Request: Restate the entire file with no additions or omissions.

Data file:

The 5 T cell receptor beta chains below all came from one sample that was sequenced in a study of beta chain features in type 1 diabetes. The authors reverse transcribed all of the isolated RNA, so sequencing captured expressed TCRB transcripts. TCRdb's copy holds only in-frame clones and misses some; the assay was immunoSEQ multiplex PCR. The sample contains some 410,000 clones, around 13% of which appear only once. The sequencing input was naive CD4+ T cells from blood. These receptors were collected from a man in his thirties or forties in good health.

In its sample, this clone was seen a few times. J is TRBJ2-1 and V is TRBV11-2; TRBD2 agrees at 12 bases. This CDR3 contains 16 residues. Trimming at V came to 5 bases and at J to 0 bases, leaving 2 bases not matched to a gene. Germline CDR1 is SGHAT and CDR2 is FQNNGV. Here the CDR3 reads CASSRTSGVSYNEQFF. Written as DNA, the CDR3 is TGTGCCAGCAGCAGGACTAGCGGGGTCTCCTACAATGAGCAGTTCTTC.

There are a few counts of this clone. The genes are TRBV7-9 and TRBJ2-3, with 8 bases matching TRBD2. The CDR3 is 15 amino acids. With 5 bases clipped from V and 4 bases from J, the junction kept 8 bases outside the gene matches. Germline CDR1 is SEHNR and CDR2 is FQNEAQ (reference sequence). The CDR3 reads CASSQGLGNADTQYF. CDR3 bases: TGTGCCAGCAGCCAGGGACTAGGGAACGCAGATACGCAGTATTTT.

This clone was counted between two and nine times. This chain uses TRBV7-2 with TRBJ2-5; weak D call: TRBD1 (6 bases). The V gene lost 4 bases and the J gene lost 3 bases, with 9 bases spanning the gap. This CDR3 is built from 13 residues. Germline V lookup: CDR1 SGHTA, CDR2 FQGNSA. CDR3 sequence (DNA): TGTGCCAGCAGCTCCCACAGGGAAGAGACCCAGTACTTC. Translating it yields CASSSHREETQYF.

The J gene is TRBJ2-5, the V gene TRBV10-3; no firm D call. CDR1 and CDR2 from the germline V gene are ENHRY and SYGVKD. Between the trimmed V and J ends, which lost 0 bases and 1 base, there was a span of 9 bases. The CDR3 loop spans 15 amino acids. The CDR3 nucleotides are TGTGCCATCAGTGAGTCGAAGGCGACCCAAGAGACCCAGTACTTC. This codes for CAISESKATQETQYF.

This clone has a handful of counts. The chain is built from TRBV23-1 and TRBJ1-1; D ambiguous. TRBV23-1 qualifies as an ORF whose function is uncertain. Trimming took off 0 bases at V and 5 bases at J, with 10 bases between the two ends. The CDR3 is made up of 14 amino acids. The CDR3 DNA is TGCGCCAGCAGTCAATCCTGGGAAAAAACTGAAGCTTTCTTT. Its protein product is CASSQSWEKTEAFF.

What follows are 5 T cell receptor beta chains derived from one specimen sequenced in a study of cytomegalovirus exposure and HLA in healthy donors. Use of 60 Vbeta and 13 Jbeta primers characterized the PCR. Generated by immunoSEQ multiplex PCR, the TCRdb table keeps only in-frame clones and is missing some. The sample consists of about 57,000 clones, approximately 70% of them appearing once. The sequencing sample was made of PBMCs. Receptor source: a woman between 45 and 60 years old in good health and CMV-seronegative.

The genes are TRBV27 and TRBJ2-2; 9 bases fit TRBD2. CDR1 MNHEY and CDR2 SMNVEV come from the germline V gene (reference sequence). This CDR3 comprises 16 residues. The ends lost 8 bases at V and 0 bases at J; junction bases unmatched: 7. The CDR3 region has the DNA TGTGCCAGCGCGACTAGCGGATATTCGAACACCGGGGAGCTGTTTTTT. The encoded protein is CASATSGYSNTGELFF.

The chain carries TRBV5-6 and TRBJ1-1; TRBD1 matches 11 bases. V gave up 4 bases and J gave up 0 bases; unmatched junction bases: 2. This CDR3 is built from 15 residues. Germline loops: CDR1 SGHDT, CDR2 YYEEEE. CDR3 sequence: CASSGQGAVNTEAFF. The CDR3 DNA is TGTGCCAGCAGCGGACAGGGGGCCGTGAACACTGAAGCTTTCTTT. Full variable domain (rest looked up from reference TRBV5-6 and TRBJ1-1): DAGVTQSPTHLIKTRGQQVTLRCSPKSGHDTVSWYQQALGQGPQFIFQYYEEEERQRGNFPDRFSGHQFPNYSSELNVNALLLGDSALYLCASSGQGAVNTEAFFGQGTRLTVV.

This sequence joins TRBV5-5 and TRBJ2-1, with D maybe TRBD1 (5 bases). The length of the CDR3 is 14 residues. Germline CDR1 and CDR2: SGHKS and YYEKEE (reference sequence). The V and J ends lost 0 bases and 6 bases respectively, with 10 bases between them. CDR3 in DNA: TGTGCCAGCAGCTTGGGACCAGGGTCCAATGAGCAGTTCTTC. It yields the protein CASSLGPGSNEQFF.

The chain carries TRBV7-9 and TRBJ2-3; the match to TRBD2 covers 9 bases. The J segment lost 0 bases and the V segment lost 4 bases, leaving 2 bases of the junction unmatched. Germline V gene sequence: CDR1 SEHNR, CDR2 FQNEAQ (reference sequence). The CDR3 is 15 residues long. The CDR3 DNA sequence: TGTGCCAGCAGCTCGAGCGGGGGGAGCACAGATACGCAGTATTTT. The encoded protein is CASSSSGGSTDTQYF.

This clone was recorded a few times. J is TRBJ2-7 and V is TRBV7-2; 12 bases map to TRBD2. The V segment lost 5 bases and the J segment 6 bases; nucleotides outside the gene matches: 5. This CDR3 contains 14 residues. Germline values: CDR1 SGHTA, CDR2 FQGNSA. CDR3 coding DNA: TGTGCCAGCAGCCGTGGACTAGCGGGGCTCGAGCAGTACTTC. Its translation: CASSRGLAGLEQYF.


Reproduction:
The 5 T cell receptor beta chains below all came from one sample that was sequenced in a study of beta chain features in type 1 diabetes. The authors reverse transcribed all of the isolated RNA, so sequencing captured expressed TCRB transcripts. TCRdb's copy holds only in-frame clones and misses some; the assay was immunoSEQ multiplex PCR. The sample contains some 410,000 clones, around 13% of which appear only once. The sequencing input was naive CD4+ T cells from blood. These receptors were collected from a man in his thirties or forties in good health.

In its sample, this clone was seen a few times. J is TRBJ2-1 and V is TRBV11-2; TRBD2 agrees at 12 bases. This CDR3 contains 16 residues. Trimming at V came to 5 bases and at J to 0 bases, leaving 2 bases not matched to a gene. Germline CDR1 is SGHAT and CDR2 is FQNNGV. Here the CDR3 reads CASSRTSGVSYNEQFF. Written as DNA, the CDR3 is TGTGCCAGCAGCAGGACTAGCGGGGTCTCCTACAATGAGCAGTTCTTC.

There are a few counts of this clone. The genes are TRBV7-9 and TRBJ2-3, with 8 bases matching TRBD2. The CDR3 is 15 amino acids. With 5 bases clipped from V and 4 bases from J, the junction kept 8 bases outside the gene matches. Germline CDR1 is SEHNR and CDR2 is FQNEAQ (reference sequence). The CDR3 reads CASSQGLGNADTQYF. CDR3 bases: TGTGCCAGCAGCCAGGGACTAGGGAACGCAGATACGCAGTATTTT.

This clone was counted between two and nine times. This chain uses TRBV7-2 with TRBJ2-5; weak D call: TRBD1 (6 bases). The V gene lost 4 bases and the J gene lost 3 bases, with 9 bases spanning the gap. This CDR3 is built from 13 residues. Germline V lookup: CDR1 SGHTA, CDR2 FQGNSA. CDR3 sequence (DNA): TGTGCCAGCAGCTCCCACAGGGAAGAGACCCAGTACTTC. Translating it yields CASSSHREETQYF.

The J gene is TRBJ2-5, the V gene TRBV10-3; no firm D call. CDR1 and CDR2 from the germline V gene are ENHRY and SYGVKD. Between the trimmed V and J ends, which lost 0 bases and 1 base, there was a span of 9 bases. The CDR3 loop spans 15 amino acids. The CDR3 nucleotides are TGTGCCATCAGTGAGTCGAAGGCGACCCAAGAGACCCAGTACTTC. This codes for CAISESKATQETQYF.

This clone has a handful of counts. The chain is built from TRBV23-1 and TRBJ1-1; D ambiguous. TRBV23-1 qualifies as an ORF whose function is uncertain. Trimming took off 0 bases at V and 5 bases at J, with 10 bases between the two ends. The CDR3 is made up of 14 amino acids. The CDR3 DNA is TGCGCCAGCAGTCAATCCTGGGAAAAAACTGAAGCTTTCTTT. Its protein product is CASSQSWEKTEAFF.

What follows are 5 T cell receptor beta chains derived from one specimen sequenced in a study of cytomegalovirus exposure and HLA in healthy donors. Use of 60 Vbeta and 13 Jbeta primers characterized the PCR. Generated by immunoSEQ multiplex PCR, the TCRdb table keeps only in-frame clones and is missing some. The sample consists of about 57,000 clones, approximately 70% of them appearing once. The sequencing sample was made of PBMCs. Receptor source: a woman between 45 and 60 years old in good health and CMV-seronegative.

The genes are TRBV27 and TRBJ2-2; 9 bases fit TRBD2. CDR1 MNHEY and CDR2 SMNVEV come from the germline V gene (reference sequence). This CDR3 comprises 16 residues. The ends lost 8 bases at V and 0 bases at J; junction bases unmatched: 7. The CDR3 region has the DNA TGTGCCAGCGCGACTAGCGGATATTCGAACACCGGGGAGCTGTTTTTT. The encoded protein is CASATSGYSNTGELFF.

The chain carries TRBV5-6 and TRBJ1-1; TRBD1 matches 11 bases. V gave up 4 bases and J gave up 0 bases; unmatched junction bases: 2. This CDR3 is built from 15 residues. Germline loops: CDR1 SGHDT, CDR2 YYEEEE. CDR3 sequence: CASSGQGAVNTEAFF. The CDR3 DNA is TGTGCCAGCAGCGGACAGGGGGCCGTGAACACTGAAGCTTTCTTT. Full variable domain (rest looked up from reference TRBV5-6 and TRBJ1-1): DAGVTQSPTHLIKTRGQQVTLRCSPKSGHDTVSWYQQALGQGPQFIFQYYEEEERQRGNFPDRFSGHQFPNYSSELNVNALLLGDSALYLCASSGQGAVNTEAFFGQGTRLTVV.

This sequence joins TRBV5-5 and TRBJ2-1, with D maybe TRBD1 (5 bases). The length of the CDR3 is 14 residues. Germline CDR1 and CDR2: SGHKS and YYEKEE (reference sequence). The V and J ends lost 0 bases and 6 bases respectively, with 10 bases between them. CDR3 in DNA: TGTGCCAGCAGCTTGGGACCAGGGTCCAATGAGCAGTTCTTC. It yields the protein CASSLGPGSNEQFF.

The chain carries TRBV7-9 and TRBJ2-3; the match to TRBD2 covers 9 bases. The J segment lost 0 bases and the V segment lost 4 bases, leaving 2 bases of the junction unmatched. Germline V gene sequence: CDR1 SEHNR, CDR2 FQNEAQ (reference sequence). The CDR3 is 15 residues long. The CDR3 DNA sequence: TGTGCCAGCAGCTCGAGCGGGGGGAGCACAGATACGCAGTATTTT. The encoded protein is CASSSSGGSTDTQYF.

This clone was recorded a few times. J is TRBJ2-7 and V is TRBV7-2; 12 bases map to TRBD2. The V segment lost 5 bases and the J segment 6 bases; nucleotides outside the gene matches: 5. This CDR3 contains 14 residues. Germline values: CDR1 SGHTA, CDR2 FQGNSA. CDR3 coding DNA: TGTGCCAGCAGCCGTGGACTAGCGGGGCTCGAGCAGTACTTC. Its translation: CASSRGLAGLEQYF.